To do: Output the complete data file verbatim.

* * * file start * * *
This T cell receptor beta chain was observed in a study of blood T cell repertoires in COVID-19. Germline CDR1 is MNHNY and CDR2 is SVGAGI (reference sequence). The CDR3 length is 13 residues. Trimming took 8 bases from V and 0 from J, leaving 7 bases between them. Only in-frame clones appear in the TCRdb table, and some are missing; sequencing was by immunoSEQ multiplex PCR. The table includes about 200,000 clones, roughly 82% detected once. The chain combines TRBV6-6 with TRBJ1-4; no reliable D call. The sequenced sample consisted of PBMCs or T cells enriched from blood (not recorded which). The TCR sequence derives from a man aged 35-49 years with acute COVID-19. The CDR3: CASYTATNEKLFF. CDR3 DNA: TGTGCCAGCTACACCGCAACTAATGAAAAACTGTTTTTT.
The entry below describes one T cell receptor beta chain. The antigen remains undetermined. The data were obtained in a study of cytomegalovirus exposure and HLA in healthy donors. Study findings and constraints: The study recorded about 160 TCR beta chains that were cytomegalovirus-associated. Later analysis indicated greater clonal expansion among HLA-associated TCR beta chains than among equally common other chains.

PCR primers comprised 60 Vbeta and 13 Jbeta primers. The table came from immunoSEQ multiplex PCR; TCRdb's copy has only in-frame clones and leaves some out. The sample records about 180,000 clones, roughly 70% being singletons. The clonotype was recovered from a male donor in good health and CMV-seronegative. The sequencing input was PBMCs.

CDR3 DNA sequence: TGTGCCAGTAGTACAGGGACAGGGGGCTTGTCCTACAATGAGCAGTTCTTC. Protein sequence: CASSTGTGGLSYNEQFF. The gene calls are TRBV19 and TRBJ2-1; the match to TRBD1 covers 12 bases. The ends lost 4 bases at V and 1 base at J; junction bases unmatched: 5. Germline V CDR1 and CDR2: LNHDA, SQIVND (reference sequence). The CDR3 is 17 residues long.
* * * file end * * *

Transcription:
This T cell receptor beta chain was observed in a study of blood T cell repertoires in COVID-19. Germline CDR1 is MNHNY and CDR2 is SVGAGI (reference sequence). The CDR3 length is 13 residues. Trimming took 8 bases from V and 0 from J, leaving 7 bases between them. Only in-frame clones appear in the TCRdb table, and some are missing; sequencing was by immunoSEQ multiplex PCR. The table includes about 200,000 clones, roughly 82% detected once. The chain combines TRBV6-6 with TRBJ1-4; no reliable D call. The sequenced sample consisted of PBMCs or T cells enriched from blood (not recorded which). The TCR sequence derives from a man aged 35-49 years with acute COVID-19. The CDR3: CASYTATNEKLFF. CDR3 DNA: TGTGCCAGCTACACCGCAACTAATGAAAAACTGTTTTTT.
The entry below describes one T cell receptor beta chain. The antigen remains undetermined. The data were obtained in a study of cytomegalovirus exposure and HLA in healthy donors. Study findings and constraints: The study recorded about 160 TCR beta chains that were cytomegalovirus-associated. Later analysis indicated greater clonal expansion among HLA-associated TCR beta chains than among equally common other chains.

PCR primers comprised 60 Vbeta and 13 Jbeta primers. The table came from immunoSEQ multiplex PCR; TCRdb's copy has only in-frame clones and leaves some out. The sample records about 180,000 clones, roughly 70% being singletons. The clonotype was recovered from a male donor in good health and CMV-seronegative. The sequencing input was PBMCs.

CDR3 DNA sequence: TGTGCCAGTAGTACAGGGACAGGGGGCTTGTCCTACAATGAGCAGTTCTTC. Protein sequence: CASSTGTGGLSYNEQFF. The gene calls are TRBV19 and TRBJ2-1; the match to TRBD1 covers 12 bases. The ends lost 4 bases at V and 1 base at J; junction bases unmatched: 5. Germline V CDR1 and CDR2: LNHDA, SQIVND (reference sequence). The CDR3 is 17 residues long.